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Wesleyan University -> UC Berkeley -> Research at Google I'm not sure where this walk will take me, but that's part of the point of walks. Read More »

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Over the past few weeks, more spam has been slipping through to my Gmail inbox. Consider: The oddly named Jule Cuc enthusiastically offers college Dip1omas [sic]: “At your own pace! No examination! No study! No classes!” Kieth l. Black is cautiously optimistic with his pitch: “Please your spouse more often than not,” while Marianne Daniels is mysteriously quaint: “Uplift your darling couch adventures”. Ironically, Bishop appears to be selling Viagra, though his email contains an esoteric reference to the diary of Samuel Pepys, in which he suggests that “meer sauce, or a pickle” are reasonable antidotes for souring Venison. A certain Elden Tyrimoh is miffed that I “again misplaced his number”.
Not 10 years ago, most doctors agreed that estrogen supplements for post-menopausal women reduced the risk of heart attacks. Millions were paying extravagantly for “hormone replacement therapy”, and drug companies were making a killing. However, a comprehensive study conducted by the Women’s Health Initiative was stopped early, in 2002, because the dangers to healthy women taking estrogen were deemed excessive. Estrogen therapy, it turned out, actually increased the risk of heart attack, strokes, and breast cancer. The medical community was shocked. The Annals of Internal Medicine ran an editorial “How Could We Have Been So Wrong?” The National Institutes of Health hosted a special seminar on “methodology” and “medical evidence”.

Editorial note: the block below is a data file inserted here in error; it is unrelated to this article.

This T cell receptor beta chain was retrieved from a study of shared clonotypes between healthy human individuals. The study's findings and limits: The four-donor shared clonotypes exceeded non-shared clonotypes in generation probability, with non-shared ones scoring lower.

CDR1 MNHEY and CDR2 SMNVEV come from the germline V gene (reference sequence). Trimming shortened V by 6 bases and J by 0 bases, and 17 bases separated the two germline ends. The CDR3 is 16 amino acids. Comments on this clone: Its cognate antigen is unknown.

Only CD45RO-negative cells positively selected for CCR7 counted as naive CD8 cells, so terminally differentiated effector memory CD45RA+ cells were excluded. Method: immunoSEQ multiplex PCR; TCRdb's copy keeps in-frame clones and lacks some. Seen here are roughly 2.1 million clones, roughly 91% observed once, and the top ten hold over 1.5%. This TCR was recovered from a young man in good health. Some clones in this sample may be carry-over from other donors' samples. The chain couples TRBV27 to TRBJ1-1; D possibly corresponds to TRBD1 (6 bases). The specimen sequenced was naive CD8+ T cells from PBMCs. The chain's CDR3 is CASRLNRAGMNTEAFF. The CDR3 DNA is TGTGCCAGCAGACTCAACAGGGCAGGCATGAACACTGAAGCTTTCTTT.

In Aleksandr Solzhenitsyn’s novel, The First Circle, originally written in the 1950s, Soviet diplomat Innokenty Volodin makes an ill-advised phone call outside a Metro station.
Last year, the New York Times reported that UPS managed to save 3 million gallons of gas in 2006 by altering the routes of delivery trucks to avoid left turns. According to the article, the company uses software called “package flow” to map out daily routes for drivers. Clearly, the method or “algorithm” this software employs to design efficient routes has sizeable economic (and greenhouse gas) consequences. And, not only is it far from perfect, but the general routing problem is so difficult that, well, if in the course of reading this article you happen upon an efficient solution, you will become immediately famous, at least among computer scientists.